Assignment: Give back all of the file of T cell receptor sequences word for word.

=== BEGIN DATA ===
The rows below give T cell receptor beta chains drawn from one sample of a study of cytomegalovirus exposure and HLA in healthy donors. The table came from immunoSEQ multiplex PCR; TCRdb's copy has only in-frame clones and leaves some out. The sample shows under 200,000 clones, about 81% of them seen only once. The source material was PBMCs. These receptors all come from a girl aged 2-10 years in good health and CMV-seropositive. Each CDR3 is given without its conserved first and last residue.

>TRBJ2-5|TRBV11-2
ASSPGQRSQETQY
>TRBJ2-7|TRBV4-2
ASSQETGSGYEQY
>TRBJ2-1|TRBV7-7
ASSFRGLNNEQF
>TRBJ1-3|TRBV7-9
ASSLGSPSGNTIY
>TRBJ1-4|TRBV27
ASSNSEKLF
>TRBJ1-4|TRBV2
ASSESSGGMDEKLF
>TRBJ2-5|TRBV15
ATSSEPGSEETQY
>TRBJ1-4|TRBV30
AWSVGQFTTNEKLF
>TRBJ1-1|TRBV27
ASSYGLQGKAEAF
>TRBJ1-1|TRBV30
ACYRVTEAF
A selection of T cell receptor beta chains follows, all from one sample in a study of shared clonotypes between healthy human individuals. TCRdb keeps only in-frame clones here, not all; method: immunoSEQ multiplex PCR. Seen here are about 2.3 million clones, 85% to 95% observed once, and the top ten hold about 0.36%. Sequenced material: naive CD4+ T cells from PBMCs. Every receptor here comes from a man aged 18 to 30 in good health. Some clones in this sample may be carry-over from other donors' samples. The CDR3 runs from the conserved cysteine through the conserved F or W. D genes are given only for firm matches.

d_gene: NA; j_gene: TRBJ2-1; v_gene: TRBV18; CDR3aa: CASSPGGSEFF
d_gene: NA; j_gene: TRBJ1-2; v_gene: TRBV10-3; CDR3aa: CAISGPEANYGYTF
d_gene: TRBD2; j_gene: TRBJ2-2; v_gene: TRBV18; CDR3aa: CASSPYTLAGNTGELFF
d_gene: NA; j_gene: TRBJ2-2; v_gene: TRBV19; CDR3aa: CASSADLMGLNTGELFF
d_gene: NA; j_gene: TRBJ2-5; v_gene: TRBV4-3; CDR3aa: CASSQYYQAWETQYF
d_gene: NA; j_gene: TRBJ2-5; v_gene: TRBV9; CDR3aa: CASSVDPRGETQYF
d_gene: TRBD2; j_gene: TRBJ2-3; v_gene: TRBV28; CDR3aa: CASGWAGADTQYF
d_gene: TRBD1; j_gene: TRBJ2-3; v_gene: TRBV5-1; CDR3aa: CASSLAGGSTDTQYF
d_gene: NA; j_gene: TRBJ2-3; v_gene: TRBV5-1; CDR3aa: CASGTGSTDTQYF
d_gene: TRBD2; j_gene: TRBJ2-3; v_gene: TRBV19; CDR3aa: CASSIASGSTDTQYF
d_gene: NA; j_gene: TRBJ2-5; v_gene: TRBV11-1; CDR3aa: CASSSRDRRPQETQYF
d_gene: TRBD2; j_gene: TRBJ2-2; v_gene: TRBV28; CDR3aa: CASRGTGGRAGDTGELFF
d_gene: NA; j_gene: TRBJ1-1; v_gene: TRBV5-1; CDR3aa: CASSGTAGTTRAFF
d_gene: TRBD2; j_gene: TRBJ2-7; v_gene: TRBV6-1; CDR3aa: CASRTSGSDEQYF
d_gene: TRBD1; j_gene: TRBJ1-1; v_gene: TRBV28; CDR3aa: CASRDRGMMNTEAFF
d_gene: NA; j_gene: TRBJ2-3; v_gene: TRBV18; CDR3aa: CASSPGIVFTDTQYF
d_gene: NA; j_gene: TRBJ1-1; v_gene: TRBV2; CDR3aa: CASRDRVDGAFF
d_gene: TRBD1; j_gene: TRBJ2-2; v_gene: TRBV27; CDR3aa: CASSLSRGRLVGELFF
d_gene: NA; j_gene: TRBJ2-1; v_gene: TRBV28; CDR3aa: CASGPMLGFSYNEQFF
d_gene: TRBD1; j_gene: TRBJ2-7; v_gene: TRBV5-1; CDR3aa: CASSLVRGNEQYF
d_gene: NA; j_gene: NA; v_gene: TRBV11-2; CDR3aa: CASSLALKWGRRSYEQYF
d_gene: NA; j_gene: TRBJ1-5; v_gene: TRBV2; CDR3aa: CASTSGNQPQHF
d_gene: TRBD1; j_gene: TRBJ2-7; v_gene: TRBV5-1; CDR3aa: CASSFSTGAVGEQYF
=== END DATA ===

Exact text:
The rows below give T cell receptor beta chains drawn from one sample of a study of cytomegalovirus exposure and HLA in healthy donors. The table came from immunoSEQ multiplex PCR; TCRdb's copy has only in-frame clones and leaves some out. The sample shows under 200,000 clones, about 81% of them seen only once. The source material was PBMCs. These receptors all come from a girl aged 2-10 years in good health and CMV-seropositive. Each CDR3 is given without its conserved first and last residue.

>TRBJ2-5|TRBV11-2
ASSPGQRSQETQY
>TRBJ2-7|TRBV4-2
ASSQETGSGYEQY
>TRBJ2-1|TRBV7-7
ASSFRGLNNEQF
>TRBJ1-3|TRBV7-9
ASSLGSPSGNTIY
>TRBJ1-4|TRBV27
ASSNSEKLF
>TRBJ1-4|TRBV2
ASSESSGGMDEKLF
>TRBJ2-5|TRBV15
ATSSEPGSEETQY
>TRBJ1-4|TRBV30
AWSVGQFTTNEKLF
>TRBJ1-1|TRBV27
ASSYGLQGKAEAF
>TRBJ1-1|TRBV30
ACYRVTEAF
A selection of T cell receptor beta chains follows, all from one sample in a study of shared clonotypes between healthy human individuals. TCRdb keeps only in-frame clones here, not all; method: immunoSEQ multiplex PCR. Seen here are about 2.3 million clones, 85% to 95% observed once, and the top ten hold about 0.36%. Sequenced material: naive CD4+ T cells from PBMCs. Every receptor here comes from a man aged 18 to 30 in good health. Some clones in this sample may be carry-over from other donors' samples. The CDR3 runs from the conserved cysteine through the conserved F or W. D genes are given only for firm matches.

d_gene: NA; j_gene: TRBJ2-1; v_gene: TRBV18; CDR3aa: CASSPGGSEFF
d_gene: NA; j_gene: TRBJ1-2; v_gene: TRBV10-3; CDR3aa: CAISGPEANYGYTF
d_gene: TRBD2; j_gene: TRBJ2-2; v_gene: TRBV18; CDR3aa: CASSPYTLAGNTGELFF
d_gene: NA; j_gene: TRBJ2-2; v_gene: TRBV19; CDR3aa: CASSADLMGLNTGELFF
d_gene: NA; j_gene: TRBJ2-5; v_gene: TRBV4-3; CDR3aa: CASSQYYQAWETQYF
d_gene: NA; j_gene: TRBJ2-5; v_gene: TRBV9; CDR3aa: CASSVDPRGETQYF
d_gene: TRBD2; j_gene: TRBJ2-3; v_gene: TRBV28; CDR3aa: CASGWAGADTQYF
d_gene: TRBD1; j_gene: TRBJ2-3; v_gene: TRBV5-1; CDR3aa: CASSLAGGSTDTQYF
d_gene: NA; j_gene: TRBJ2-3; v_gene: TRBV5-1; CDR3aa: CASGTGSTDTQYF
d_gene: TRBD2; j_gene: TRBJ2-3; v_gene: TRBV19; CDR3aa: CASSIASGSTDTQYF
d_gene: NA; j_gene: TRBJ2-5; v_gene: TRBV11-1; CDR3aa: CASSSRDRRPQETQYF
d_gene: TRBD2; j_gene: TRBJ2-2; v_gene: TRBV28; CDR3aa: CASRGTGGRAGDTGELFF
d_gene: NA; j_gene: TRBJ1-1; v_gene: TRBV5-1; CDR3aa: CASSGTAGTTRAFF
d_gene: TRBD2; j_gene: TRBJ2-7; v_gene: TRBV6-1; CDR3aa: CASRTSGSDEQYF
d_gene: TRBD1; j_gene: TRBJ1-1; v_gene: TRBV28; CDR3aa: CASRDRGMMNTEAFF
d_gene: NA; j_gene: TRBJ2-3; v_gene: TRBV18; CDR3aa: CASSPGIVFTDTQYF
d_gene: NA; j_gene: TRBJ1-1; v_gene: TRBV2; CDR3aa: CASRDRVDGAFF
d_gene: TRBD1; j_gene: TRBJ2-2; v_gene: TRBV27; CDR3aa: CASSLSRGRLVGELFF
d_gene: NA; j_gene: TRBJ2-1; v_gene: TRBV28; CDR3aa: CASGPMLGFSYNEQFF
d_gene: TRBD1; j_gene: TRBJ2-7; v_gene: TRBV5-1; CDR3aa: CASSLVRGNEQYF
d_gene: NA; j_gene: NA; v_gene: TRBV11-2; CDR3aa: CASSLALKWGRRSYEQYF
d_gene: NA; j_gene: TRBJ1-5; v_gene: TRBV2; CDR3aa: CASTSGNQPQHF
d_gene: TRBD1; j_gene: TRBJ2-7; v_gene: TRBV5-1; CDR3aa: CASSFSTGAVGEQYF